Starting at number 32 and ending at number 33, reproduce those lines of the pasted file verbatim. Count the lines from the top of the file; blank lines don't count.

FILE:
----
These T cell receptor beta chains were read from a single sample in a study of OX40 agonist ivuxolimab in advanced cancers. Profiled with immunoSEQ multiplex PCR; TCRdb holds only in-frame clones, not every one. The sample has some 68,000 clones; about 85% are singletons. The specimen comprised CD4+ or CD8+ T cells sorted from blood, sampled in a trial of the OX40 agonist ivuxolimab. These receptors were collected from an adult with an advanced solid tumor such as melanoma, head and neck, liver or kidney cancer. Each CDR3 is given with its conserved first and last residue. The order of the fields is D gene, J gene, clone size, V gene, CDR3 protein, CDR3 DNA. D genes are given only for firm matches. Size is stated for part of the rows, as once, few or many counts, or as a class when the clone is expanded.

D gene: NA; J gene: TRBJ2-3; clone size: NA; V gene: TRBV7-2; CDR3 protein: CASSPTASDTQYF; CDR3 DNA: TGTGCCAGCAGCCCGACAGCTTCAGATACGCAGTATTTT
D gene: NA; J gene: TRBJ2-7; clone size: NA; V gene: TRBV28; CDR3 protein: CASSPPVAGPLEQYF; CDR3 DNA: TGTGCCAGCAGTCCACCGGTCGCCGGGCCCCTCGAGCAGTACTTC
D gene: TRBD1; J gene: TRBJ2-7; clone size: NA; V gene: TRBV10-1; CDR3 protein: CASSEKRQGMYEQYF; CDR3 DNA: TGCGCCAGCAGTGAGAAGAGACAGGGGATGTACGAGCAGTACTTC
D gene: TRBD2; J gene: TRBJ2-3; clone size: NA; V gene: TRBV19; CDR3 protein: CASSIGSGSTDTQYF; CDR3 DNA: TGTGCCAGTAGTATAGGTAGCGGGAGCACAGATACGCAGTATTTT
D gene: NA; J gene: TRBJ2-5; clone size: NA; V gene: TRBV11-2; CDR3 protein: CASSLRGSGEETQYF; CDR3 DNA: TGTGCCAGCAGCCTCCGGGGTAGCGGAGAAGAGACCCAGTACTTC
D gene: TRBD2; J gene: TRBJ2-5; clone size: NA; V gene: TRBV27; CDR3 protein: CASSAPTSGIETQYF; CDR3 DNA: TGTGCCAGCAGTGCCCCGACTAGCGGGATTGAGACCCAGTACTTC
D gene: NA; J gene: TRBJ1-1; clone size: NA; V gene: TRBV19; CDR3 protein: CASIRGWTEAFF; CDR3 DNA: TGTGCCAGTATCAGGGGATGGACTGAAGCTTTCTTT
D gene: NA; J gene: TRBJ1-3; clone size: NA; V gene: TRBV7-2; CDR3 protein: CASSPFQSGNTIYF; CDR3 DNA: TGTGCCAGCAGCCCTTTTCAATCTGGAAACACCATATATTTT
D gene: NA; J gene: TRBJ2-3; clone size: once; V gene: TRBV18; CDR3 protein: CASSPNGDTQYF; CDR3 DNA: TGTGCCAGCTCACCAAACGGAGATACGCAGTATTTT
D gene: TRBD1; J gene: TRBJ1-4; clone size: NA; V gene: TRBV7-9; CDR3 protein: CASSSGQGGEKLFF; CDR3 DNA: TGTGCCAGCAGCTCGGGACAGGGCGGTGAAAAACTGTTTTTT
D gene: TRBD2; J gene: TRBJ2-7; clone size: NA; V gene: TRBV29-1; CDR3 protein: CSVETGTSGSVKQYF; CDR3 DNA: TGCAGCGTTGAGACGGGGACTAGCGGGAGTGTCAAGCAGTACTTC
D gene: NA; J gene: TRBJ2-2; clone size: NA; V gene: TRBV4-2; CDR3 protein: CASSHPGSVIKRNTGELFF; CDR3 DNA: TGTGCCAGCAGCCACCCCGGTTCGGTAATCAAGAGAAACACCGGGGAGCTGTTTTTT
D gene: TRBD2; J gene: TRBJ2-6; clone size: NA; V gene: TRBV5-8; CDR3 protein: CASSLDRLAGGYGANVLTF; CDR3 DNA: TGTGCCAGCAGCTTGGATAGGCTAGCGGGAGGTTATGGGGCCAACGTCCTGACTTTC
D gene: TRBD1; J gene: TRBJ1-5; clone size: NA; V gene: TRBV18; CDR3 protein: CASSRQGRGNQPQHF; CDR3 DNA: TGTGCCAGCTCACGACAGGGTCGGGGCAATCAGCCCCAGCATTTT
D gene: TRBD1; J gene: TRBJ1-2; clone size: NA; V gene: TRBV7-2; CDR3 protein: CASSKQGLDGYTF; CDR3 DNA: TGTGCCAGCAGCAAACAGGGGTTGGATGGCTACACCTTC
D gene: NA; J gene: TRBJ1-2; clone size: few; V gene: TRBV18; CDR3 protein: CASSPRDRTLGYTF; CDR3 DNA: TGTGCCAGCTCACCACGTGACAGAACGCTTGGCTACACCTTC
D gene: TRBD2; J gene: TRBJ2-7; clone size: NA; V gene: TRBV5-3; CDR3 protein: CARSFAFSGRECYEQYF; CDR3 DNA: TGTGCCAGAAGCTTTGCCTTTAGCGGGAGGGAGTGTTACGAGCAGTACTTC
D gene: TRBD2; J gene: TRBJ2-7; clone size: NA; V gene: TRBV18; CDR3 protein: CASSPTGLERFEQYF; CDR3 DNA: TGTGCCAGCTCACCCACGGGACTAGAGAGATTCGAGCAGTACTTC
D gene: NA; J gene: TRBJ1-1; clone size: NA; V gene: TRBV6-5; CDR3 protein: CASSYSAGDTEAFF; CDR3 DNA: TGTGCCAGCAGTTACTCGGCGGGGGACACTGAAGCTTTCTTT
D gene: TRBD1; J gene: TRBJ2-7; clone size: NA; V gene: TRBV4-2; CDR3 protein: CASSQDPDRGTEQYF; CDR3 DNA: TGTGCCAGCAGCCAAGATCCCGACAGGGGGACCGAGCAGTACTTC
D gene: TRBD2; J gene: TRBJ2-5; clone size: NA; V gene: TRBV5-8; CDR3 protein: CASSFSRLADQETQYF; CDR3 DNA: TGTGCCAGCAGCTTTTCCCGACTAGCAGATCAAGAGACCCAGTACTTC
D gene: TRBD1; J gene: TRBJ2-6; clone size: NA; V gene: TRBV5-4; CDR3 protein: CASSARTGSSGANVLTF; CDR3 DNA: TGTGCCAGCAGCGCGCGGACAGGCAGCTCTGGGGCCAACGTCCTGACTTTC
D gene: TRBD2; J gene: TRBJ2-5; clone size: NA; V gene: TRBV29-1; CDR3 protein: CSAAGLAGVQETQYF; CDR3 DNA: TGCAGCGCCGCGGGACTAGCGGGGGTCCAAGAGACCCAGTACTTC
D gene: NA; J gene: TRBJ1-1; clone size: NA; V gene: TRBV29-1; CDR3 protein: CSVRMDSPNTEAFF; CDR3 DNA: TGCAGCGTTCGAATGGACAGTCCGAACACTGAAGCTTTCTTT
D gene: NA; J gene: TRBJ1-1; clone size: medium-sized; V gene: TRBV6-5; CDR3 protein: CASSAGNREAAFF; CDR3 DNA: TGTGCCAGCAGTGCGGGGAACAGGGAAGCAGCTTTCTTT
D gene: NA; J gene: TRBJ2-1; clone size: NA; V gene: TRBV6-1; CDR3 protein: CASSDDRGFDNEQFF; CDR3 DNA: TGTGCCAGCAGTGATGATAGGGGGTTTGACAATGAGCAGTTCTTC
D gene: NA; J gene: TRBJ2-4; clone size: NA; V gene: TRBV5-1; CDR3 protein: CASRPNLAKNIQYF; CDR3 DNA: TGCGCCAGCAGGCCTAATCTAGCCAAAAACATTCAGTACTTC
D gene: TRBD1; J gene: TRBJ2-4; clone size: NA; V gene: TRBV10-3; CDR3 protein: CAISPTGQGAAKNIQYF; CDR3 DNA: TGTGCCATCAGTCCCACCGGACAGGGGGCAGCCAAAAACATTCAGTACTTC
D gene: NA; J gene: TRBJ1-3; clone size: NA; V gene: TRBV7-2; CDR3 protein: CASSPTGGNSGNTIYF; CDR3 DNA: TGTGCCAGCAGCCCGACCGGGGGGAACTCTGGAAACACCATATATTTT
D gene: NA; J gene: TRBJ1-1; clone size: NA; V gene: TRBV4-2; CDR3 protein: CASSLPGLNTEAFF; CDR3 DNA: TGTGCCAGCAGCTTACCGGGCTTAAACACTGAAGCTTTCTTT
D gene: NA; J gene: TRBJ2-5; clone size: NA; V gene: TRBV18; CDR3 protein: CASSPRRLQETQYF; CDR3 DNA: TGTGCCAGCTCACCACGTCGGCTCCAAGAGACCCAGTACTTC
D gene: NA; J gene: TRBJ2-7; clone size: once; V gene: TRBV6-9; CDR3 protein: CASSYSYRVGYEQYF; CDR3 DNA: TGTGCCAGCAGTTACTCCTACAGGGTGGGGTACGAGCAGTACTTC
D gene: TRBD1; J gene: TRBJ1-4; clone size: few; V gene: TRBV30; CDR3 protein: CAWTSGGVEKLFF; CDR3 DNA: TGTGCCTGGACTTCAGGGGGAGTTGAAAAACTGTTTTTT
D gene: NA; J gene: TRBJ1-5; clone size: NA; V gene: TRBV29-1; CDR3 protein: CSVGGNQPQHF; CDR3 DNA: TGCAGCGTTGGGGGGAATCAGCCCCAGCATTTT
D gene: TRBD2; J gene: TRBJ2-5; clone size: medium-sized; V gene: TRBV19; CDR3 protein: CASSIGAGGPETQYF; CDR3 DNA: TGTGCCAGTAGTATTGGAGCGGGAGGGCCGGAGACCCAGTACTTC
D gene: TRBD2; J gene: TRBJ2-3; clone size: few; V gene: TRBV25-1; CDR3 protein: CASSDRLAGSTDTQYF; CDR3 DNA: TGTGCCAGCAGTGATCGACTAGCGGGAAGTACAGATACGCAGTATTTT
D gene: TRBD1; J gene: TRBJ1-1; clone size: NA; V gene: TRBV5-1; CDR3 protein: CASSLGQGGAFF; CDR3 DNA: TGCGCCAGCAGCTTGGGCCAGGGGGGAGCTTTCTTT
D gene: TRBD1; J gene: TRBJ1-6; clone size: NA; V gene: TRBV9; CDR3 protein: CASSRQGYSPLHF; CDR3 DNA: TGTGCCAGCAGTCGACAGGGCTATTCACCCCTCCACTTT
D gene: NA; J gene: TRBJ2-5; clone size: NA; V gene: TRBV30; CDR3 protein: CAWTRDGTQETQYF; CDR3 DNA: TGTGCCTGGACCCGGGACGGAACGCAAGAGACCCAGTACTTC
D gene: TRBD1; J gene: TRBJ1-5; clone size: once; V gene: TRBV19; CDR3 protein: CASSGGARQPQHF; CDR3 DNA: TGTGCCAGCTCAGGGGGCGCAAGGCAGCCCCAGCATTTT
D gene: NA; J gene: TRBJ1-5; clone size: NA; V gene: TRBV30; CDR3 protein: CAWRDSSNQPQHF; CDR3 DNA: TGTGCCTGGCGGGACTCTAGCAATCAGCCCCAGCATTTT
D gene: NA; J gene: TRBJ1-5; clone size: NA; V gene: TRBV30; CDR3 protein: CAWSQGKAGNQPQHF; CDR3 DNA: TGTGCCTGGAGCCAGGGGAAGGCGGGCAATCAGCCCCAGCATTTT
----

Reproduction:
D gene: NA; J gene: TRBJ2-5; clone size: NA; V gene: TRBV18; CDR3 protein: CASSPRRLQETQYF; CDR3 DNA: TGTGCCAGCTCACCACGTCGGCTCCAAGAGACCCAGTACTTC
D gene: NA; J gene: TRBJ2-7; clone size: once; V gene: TRBV6-9; CDR3 protein: CASSYSYRVGYEQYF; CDR3 DNA: TGTGCCAGCAGTTACTCCTACAGGGTGGGGTACGAGCAGTACTTC